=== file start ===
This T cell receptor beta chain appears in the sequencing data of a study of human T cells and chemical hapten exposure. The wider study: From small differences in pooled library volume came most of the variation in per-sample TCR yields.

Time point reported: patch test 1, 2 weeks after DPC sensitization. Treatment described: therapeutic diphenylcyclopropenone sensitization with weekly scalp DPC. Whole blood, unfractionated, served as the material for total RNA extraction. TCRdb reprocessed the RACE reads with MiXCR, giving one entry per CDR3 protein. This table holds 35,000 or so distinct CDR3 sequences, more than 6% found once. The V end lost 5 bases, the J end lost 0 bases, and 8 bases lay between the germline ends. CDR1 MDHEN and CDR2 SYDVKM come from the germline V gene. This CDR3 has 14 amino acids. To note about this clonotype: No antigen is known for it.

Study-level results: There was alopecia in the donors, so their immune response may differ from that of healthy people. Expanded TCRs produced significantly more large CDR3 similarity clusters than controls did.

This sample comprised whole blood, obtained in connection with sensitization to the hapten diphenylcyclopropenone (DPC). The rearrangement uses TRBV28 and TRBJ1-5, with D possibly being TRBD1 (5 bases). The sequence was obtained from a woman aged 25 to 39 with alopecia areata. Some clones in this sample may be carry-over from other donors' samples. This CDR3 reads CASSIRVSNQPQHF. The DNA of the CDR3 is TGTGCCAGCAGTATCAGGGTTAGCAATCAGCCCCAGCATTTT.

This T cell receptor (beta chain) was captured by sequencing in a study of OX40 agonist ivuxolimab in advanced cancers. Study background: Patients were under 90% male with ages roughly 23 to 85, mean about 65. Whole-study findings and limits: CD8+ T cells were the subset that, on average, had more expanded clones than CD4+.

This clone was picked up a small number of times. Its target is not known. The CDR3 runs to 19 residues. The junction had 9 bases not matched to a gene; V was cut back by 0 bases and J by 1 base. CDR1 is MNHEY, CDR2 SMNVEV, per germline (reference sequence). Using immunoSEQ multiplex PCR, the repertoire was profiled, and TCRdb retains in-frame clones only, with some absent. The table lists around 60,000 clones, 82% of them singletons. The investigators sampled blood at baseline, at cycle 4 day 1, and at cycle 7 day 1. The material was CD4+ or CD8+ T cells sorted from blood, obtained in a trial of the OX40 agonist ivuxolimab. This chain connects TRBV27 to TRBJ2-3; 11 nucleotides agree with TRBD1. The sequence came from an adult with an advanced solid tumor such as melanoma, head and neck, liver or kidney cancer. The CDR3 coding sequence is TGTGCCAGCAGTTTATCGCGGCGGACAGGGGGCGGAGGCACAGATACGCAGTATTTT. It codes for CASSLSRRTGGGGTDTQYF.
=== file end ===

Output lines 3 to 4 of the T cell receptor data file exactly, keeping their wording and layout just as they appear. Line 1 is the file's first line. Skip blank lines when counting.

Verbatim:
Study-level results: There was alopecia in the donors, so their immune response may differ from that of healthy people. Expanded TCRs produced significantly more large CDR3 similarity clusters than controls did.

This sample comprised whole blood, obtained in connection with sensitization to the hapten diphenylcyclopropenone (DPC). The rearrangement uses TRBV28 and TRBJ1-5, with D possibly being TRBD1 (5 bases). The sequence was obtained from a woman aged 25 to 39 with alopecia areata. Some clones in this sample may be carry-over from other donors' samples. This CDR3 reads CASSIRVSNQPQHF. The DNA of the CDR3 is TGTGCCAGCAGTATCAGGGTTAGCAATCAGCCCCAGCATTTT.